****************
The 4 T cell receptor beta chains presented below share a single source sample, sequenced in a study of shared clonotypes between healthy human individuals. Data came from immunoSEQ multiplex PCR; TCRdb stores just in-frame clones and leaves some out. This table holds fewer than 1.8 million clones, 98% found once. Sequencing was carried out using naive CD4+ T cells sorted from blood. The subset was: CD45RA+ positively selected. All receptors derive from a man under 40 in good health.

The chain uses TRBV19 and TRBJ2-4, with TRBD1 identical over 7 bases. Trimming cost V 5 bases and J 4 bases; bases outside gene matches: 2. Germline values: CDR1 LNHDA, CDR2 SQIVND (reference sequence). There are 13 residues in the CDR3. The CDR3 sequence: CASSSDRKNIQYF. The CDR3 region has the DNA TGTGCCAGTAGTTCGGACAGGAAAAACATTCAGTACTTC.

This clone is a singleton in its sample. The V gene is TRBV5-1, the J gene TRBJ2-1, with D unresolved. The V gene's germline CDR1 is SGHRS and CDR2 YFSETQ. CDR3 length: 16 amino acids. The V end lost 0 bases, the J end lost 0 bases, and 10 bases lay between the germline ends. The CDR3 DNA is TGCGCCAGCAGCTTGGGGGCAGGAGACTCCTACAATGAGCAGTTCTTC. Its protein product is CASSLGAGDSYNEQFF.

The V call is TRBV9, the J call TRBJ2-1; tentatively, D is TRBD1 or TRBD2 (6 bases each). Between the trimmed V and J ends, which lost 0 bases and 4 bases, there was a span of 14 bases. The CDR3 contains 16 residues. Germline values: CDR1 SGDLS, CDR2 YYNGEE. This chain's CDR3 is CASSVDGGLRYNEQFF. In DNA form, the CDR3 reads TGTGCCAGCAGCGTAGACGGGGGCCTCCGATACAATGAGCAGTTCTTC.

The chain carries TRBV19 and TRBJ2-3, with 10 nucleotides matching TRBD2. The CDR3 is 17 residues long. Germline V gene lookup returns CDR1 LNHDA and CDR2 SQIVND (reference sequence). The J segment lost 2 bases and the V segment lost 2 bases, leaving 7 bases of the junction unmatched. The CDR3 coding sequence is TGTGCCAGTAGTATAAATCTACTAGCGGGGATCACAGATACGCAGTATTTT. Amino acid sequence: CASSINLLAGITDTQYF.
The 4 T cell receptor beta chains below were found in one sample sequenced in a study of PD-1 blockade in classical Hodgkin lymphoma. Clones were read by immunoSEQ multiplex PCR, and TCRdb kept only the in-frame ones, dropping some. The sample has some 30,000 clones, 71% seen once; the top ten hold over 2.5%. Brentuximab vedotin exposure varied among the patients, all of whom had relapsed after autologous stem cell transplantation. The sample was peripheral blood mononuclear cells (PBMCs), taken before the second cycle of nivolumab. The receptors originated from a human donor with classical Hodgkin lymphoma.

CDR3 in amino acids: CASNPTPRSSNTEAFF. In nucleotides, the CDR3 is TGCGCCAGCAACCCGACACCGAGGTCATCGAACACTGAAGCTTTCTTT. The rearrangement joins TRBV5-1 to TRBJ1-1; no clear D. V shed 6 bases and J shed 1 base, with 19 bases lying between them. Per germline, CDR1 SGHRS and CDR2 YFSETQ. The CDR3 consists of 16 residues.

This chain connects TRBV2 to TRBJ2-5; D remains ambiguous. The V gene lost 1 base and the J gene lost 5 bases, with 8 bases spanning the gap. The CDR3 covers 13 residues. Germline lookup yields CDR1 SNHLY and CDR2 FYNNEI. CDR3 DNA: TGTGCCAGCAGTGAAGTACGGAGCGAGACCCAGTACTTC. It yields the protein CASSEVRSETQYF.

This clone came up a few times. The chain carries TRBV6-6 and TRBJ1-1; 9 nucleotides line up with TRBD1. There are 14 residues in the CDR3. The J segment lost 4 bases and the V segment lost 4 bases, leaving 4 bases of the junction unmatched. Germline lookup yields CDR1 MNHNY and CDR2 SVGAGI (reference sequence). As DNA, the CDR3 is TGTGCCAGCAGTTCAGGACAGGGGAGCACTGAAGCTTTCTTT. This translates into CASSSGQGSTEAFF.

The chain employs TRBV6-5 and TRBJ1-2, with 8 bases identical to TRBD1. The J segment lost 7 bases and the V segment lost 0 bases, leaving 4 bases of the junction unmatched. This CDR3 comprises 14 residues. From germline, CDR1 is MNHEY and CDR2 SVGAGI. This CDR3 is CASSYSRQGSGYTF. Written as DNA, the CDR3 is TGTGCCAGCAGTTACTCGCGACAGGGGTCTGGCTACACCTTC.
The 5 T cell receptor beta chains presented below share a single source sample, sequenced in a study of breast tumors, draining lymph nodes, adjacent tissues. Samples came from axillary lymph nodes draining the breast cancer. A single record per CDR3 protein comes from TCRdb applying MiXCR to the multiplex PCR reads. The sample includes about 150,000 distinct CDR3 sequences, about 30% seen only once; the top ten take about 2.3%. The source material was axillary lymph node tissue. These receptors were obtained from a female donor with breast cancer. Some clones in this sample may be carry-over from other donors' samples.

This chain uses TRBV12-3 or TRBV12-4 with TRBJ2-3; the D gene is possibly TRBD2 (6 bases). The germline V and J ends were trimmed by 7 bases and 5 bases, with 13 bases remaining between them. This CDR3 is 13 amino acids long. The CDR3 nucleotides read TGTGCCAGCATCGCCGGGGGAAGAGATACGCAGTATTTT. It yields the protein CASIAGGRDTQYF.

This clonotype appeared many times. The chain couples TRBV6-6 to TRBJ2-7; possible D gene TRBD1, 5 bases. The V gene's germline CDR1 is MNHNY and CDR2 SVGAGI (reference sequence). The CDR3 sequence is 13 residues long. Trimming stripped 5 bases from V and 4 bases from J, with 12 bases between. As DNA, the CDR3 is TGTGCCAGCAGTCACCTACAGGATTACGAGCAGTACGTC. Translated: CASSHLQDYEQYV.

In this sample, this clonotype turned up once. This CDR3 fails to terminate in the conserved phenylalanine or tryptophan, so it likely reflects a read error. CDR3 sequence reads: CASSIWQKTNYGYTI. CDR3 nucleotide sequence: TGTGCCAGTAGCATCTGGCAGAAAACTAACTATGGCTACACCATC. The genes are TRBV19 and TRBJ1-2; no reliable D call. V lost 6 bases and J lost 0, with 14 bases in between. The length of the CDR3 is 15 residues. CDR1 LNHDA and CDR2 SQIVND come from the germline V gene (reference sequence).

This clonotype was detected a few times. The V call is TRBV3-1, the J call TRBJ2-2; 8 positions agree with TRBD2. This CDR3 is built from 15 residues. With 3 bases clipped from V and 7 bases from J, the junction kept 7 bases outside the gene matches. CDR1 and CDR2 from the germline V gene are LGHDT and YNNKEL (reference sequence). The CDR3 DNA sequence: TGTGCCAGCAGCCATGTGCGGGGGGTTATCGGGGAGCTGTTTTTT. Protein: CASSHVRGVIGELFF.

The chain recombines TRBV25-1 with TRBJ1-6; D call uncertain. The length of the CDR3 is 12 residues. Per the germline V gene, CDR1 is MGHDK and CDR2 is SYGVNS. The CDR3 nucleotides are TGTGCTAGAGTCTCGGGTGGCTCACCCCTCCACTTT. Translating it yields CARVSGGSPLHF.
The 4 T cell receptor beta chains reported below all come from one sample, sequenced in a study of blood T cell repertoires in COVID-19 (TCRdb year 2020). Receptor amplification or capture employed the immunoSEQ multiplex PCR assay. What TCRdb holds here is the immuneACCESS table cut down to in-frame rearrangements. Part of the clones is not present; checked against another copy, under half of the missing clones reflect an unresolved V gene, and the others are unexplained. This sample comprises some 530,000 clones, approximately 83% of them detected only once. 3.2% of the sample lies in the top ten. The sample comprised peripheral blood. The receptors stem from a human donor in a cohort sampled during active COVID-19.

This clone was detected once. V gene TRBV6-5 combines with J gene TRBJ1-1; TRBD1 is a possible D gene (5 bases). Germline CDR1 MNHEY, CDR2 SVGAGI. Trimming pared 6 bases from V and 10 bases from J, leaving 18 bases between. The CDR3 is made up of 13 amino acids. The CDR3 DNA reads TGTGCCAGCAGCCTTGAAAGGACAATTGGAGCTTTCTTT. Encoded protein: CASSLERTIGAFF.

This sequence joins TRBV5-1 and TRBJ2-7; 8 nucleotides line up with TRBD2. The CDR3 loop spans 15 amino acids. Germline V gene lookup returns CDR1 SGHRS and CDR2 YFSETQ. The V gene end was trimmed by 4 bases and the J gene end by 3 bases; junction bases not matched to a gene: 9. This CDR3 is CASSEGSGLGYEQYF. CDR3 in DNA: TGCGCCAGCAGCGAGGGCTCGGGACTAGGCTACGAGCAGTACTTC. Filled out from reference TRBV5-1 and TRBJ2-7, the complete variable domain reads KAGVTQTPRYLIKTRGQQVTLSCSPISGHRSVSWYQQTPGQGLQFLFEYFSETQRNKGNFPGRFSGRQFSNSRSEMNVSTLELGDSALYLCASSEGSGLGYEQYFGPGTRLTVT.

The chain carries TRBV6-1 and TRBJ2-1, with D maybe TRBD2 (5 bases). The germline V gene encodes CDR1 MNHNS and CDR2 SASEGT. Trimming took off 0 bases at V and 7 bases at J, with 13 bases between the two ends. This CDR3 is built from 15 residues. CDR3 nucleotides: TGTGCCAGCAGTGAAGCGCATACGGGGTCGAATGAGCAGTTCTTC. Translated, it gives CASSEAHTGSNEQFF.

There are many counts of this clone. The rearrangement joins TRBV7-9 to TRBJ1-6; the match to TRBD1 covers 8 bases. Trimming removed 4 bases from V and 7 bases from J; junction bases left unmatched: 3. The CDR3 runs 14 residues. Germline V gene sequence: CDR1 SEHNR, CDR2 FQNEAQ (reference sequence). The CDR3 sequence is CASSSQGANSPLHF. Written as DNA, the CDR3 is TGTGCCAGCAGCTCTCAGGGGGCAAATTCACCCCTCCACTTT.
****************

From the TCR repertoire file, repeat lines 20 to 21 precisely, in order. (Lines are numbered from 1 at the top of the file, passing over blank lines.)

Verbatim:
The chain carries TRBV6-1 and TRBJ2-1, with D maybe TRBD2 (5 bases). The germline V gene encodes CDR1 MNHNS and CDR2 SASEGT. Trimming took off 0 bases at V and 7 bases at J, with 13 bases between the two ends. This CDR3 is built from 15 residues. CDR3 nucleotides: TGTGCCAGCAGTGAAGCGCATACGGGGTCGAATGAGCAGTTCTTC. Translated, it gives CASSEAHTGSNEQFF.

There are many counts of this clone. The rearrangement joins TRBV7-9 to TRBJ1-6; the match to TRBD1 covers 8 bases. Trimming removed 4 bases from V and 7 bases from J; junction bases left unmatched: 3. The CDR3 runs 14 residues. Germline V gene sequence: CDR1 SEHNR, CDR2 FQNEAQ (reference sequence). The CDR3 sequence is CASSSQGANSPLHF. Written as DNA, the CDR3 is TGTGCCAGCAGCTCTCAGGGGGCAAATTCACCCCTCCACTTT.